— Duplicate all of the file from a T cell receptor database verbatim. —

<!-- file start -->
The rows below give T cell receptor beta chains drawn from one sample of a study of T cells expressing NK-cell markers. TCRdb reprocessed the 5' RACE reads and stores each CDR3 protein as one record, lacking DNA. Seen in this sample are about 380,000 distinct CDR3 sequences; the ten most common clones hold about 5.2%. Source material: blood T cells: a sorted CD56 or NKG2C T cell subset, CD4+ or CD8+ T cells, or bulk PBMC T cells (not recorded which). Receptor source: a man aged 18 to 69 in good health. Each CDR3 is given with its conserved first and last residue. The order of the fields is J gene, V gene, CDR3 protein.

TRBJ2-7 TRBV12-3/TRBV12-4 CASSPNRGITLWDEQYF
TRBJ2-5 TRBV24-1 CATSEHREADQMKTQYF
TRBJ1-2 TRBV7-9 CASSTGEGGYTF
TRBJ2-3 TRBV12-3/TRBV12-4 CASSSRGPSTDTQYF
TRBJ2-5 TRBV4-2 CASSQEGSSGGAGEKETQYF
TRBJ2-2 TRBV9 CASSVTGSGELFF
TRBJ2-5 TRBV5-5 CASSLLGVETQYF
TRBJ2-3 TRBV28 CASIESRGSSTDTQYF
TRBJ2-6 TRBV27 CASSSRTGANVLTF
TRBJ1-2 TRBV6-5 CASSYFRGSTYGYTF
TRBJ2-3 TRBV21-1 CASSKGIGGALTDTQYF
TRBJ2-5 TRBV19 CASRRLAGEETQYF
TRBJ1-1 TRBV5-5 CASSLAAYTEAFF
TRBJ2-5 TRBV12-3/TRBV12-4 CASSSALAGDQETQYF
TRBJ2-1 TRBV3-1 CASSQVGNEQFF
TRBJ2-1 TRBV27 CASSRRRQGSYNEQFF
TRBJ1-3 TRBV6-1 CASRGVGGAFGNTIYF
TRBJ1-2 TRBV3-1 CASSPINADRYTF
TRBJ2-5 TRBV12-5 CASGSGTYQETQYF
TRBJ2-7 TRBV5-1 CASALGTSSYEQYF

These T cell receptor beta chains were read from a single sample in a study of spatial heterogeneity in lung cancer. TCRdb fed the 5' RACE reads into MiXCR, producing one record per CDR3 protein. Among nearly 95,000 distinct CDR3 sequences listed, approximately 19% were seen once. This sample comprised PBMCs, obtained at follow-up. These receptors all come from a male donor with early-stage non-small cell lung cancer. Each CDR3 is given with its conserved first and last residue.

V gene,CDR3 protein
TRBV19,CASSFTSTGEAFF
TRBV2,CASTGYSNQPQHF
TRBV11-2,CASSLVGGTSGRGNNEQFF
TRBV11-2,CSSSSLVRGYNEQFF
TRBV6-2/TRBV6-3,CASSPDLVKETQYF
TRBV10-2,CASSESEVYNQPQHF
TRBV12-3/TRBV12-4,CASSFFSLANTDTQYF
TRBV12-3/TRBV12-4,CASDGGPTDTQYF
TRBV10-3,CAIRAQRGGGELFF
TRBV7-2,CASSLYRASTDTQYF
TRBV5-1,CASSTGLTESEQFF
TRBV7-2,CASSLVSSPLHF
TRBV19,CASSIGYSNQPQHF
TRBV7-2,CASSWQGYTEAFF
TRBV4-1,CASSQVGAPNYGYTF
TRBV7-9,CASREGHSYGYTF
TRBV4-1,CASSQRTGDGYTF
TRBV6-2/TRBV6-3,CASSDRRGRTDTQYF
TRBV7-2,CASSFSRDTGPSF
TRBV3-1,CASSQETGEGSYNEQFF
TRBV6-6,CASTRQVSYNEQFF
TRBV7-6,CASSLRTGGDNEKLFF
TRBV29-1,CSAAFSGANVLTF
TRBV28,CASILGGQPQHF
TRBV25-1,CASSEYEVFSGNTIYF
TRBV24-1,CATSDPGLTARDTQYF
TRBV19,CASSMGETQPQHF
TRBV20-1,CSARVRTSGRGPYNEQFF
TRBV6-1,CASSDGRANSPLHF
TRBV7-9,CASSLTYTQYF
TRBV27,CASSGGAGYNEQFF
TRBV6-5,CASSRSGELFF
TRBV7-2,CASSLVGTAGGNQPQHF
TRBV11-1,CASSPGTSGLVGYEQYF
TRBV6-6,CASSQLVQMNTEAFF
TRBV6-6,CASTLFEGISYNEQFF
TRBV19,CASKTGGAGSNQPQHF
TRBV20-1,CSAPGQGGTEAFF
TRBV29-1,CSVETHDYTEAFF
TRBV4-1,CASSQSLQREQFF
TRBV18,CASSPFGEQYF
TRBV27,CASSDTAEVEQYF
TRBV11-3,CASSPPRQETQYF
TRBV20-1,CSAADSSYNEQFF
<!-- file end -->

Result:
The rows below give T cell receptor beta chains drawn from one sample of a study of T cells expressing NK-cell markers. TCRdb reprocessed the 5' RACE reads and stores each CDR3 protein as one record, lacking DNA. Seen in this sample are about 380,000 distinct CDR3 sequences; the ten most common clones hold about 5.2%. Source material: blood T cells: a sorted CD56 or NKG2C T cell subset, CD4+ or CD8+ T cells, or bulk PBMC T cells (not recorded which). Receptor source: a man aged 18 to 69 in good health. Each CDR3 is given with its conserved first and last residue. The order of the fields is J gene, V gene, CDR3 protein.

TRBJ2-7 TRBV12-3/TRBV12-4 CASSPNRGITLWDEQYF
TRBJ2-5 TRBV24-1 CATSEHREADQMKTQYF
TRBJ1-2 TRBV7-9 CASSTGEGGYTF
TRBJ2-3 TRBV12-3/TRBV12-4 CASSSRGPSTDTQYF
TRBJ2-5 TRBV4-2 CASSQEGSSGGAGEKETQYF
TRBJ2-2 TRBV9 CASSVTGSGELFF
TRBJ2-5 TRBV5-5 CASSLLGVETQYF
TRBJ2-3 TRBV28 CASIESRGSSTDTQYF
TRBJ2-6 TRBV27 CASSSRTGANVLTF
TRBJ1-2 TRBV6-5 CASSYFRGSTYGYTF
TRBJ2-3 TRBV21-1 CASSKGIGGALTDTQYF
TRBJ2-5 TRBV19 CASRRLAGEETQYF
TRBJ1-1 TRBV5-5 CASSLAAYTEAFF
TRBJ2-5 TRBV12-3/TRBV12-4 CASSSALAGDQETQYF
TRBJ2-1 TRBV3-1 CASSQVGNEQFF
TRBJ2-1 TRBV27 CASSRRRQGSYNEQFF
TRBJ1-3 TRBV6-1 CASRGVGGAFGNTIYF
TRBJ1-2 TRBV3-1 CASSPINADRYTF
TRBJ2-5 TRBV12-5 CASGSGTYQETQYF
TRBJ2-7 TRBV5-1 CASALGTSSYEQYF

These T cell receptor beta chains were read from a single sample in a study of spatial heterogeneity in lung cancer. TCRdb fed the 5' RACE reads into MiXCR, producing one record per CDR3 protein. Among nearly 95,000 distinct CDR3 sequences listed, approximately 19% were seen once. This sample comprised PBMCs, obtained at follow-up. These receptors all come from a male donor with early-stage non-small cell lung cancer. Each CDR3 is given with its conserved first and last residue.

V gene,CDR3 protein
TRBV19,CASSFTSTGEAFF
TRBV2,CASTGYSNQPQHF
TRBV11-2,CASSLVGGTSGRGNNEQFF
TRBV11-2,CSSSSLVRGYNEQFF
TRBV6-2/TRBV6-3,CASSPDLVKETQYF
TRBV10-2,CASSESEVYNQPQHF
TRBV12-3/TRBV12-4,CASSFFSLANTDTQYF
TRBV12-3/TRBV12-4,CASDGGPTDTQYF
TRBV10-3,CAIRAQRGGGELFF
TRBV7-2,CASSLYRASTDTQYF
TRBV5-1,CASSTGLTESEQFF
TRBV7-2,CASSLVSSPLHF
TRBV19,CASSIGYSNQPQHF
TRBV7-2,CASSWQGYTEAFF
TRBV4-1,CASSQVGAPNYGYTF
TRBV7-9,CASREGHSYGYTF
TRBV4-1,CASSQRTGDGYTF
TRBV6-2/TRBV6-3,CASSDRRGRTDTQYF
TRBV7-2,CASSFSRDTGPSF
TRBV3-1,CASSQETGEGSYNEQFF
TRBV6-6,CASTRQVSYNEQFF
TRBV7-6,CASSLRTGGDNEKLFF
TRBV29-1,CSAAFSGANVLTF
TRBV28,CASILGGQPQHF
TRBV25-1,CASSEYEVFSGNTIYF
TRBV24-1,CATSDPGLTARDTQYF
TRBV19,CASSMGETQPQHF
TRBV20-1,CSARVRTSGRGPYNEQFF
TRBV6-1,CASSDGRANSPLHF
TRBV7-9,CASSLTYTQYF
TRBV27,CASSGGAGYNEQFF
TRBV6-5,CASSRSGELFF
TRBV7-2,CASSLVGTAGGNQPQHF
TRBV11-1,CASSPGTSGLVGYEQYF
TRBV6-6,CASSQLVQMNTEAFF
TRBV6-6,CASTLFEGISYNEQFF
TRBV19,CASKTGGAGSNQPQHF
TRBV20-1,CSAPGQGGTEAFF
TRBV29-1,CSVETHDYTEAFF
TRBV4-1,CASSQSLQREQFF
TRBV18,CASSPFGEQYF
TRBV27,CASSDTAEVEQYF
TRBV11-3,CASSPPRQETQYF
TRBV20-1,CSAADSSYNEQFF